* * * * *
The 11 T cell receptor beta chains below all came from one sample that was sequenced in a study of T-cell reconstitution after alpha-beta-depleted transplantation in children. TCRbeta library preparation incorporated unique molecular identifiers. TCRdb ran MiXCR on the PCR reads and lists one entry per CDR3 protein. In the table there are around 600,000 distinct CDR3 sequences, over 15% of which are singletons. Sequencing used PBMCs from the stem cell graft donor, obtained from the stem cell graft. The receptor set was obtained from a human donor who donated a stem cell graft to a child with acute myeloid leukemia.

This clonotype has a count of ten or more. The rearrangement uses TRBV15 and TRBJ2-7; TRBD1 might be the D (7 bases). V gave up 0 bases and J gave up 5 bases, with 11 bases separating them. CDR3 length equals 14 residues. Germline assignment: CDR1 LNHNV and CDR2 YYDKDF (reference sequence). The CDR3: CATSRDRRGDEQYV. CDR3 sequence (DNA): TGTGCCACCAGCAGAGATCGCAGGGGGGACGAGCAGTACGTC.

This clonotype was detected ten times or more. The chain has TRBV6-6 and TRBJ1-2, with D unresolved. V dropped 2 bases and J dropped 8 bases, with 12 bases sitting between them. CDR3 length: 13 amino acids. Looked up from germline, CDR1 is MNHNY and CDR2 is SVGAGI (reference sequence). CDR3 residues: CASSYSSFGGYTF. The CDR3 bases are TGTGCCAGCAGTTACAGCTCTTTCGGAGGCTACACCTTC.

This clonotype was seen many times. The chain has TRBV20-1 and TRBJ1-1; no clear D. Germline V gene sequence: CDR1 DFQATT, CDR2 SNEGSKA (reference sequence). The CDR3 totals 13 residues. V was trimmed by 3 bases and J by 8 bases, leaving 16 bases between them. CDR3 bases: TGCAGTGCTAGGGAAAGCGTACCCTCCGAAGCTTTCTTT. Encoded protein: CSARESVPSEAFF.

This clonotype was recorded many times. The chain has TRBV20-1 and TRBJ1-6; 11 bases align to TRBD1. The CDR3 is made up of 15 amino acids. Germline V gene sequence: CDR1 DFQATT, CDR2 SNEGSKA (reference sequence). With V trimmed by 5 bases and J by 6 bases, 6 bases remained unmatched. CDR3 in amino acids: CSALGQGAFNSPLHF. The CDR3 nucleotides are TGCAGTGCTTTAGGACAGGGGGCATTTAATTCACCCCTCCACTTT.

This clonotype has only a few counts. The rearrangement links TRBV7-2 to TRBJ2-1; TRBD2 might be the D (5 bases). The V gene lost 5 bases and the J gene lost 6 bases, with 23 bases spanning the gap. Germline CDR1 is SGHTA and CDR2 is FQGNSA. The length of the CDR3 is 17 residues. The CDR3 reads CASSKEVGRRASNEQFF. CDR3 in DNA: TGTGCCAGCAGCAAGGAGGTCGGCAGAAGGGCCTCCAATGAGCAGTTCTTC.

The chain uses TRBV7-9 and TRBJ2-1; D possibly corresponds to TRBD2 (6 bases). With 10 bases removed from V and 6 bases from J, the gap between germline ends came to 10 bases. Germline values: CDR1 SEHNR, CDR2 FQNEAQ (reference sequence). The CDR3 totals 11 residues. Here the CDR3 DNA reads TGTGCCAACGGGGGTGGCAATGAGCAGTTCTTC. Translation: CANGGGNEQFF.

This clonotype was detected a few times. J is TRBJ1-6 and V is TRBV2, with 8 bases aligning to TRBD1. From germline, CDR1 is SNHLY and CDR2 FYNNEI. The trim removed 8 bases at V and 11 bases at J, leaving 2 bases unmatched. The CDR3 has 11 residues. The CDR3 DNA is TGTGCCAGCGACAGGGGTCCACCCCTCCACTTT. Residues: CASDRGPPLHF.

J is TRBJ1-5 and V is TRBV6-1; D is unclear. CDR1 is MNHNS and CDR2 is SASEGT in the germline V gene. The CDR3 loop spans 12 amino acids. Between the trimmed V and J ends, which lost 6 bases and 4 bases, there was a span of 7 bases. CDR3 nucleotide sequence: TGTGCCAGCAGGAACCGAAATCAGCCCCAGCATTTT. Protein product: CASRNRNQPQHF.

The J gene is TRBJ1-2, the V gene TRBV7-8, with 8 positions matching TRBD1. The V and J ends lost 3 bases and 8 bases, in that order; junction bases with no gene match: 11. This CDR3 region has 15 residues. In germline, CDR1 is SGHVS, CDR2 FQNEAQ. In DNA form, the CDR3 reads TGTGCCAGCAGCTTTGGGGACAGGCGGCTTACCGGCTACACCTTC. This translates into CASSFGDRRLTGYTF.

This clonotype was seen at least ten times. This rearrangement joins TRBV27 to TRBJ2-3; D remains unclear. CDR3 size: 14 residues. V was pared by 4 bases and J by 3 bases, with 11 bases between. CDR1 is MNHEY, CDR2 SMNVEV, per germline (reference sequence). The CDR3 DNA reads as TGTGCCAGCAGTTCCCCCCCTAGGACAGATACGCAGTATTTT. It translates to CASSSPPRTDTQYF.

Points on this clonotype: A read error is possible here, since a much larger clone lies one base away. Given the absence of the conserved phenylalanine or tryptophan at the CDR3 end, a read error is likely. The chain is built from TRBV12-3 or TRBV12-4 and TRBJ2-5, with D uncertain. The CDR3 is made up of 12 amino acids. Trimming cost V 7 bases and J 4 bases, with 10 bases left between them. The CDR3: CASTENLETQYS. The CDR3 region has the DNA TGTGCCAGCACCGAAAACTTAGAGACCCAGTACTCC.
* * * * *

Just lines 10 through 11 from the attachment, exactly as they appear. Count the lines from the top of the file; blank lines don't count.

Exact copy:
The J gene is TRBJ1-2, the V gene TRBV7-8, with 8 positions matching TRBD1. The V and J ends lost 3 bases and 8 bases, in that order; junction bases with no gene match: 11. This CDR3 region has 15 residues. In germline, CDR1 is SGHVS, CDR2 FQNEAQ. In DNA form, the CDR3 reads TGTGCCAGCAGCTTTGGGGACAGGCGGCTTACCGGCTACACCTTC. This translates into CASSFGDRRLTGYTF.

This clonotype was seen at least ten times. This rearrangement joins TRBV27 to TRBJ2-3; D remains unclear. CDR3 size: 14 residues. V was pared by 4 bases and J by 3 bases, with 11 bases between. CDR1 is MNHEY, CDR2 SMNVEV, per germline (reference sequence). The CDR3 DNA reads as TGTGCCAGCAGTTCCCCCCCTAGGACAGATACGCAGTATTTT. It translates to CASSSPPRTDTQYF.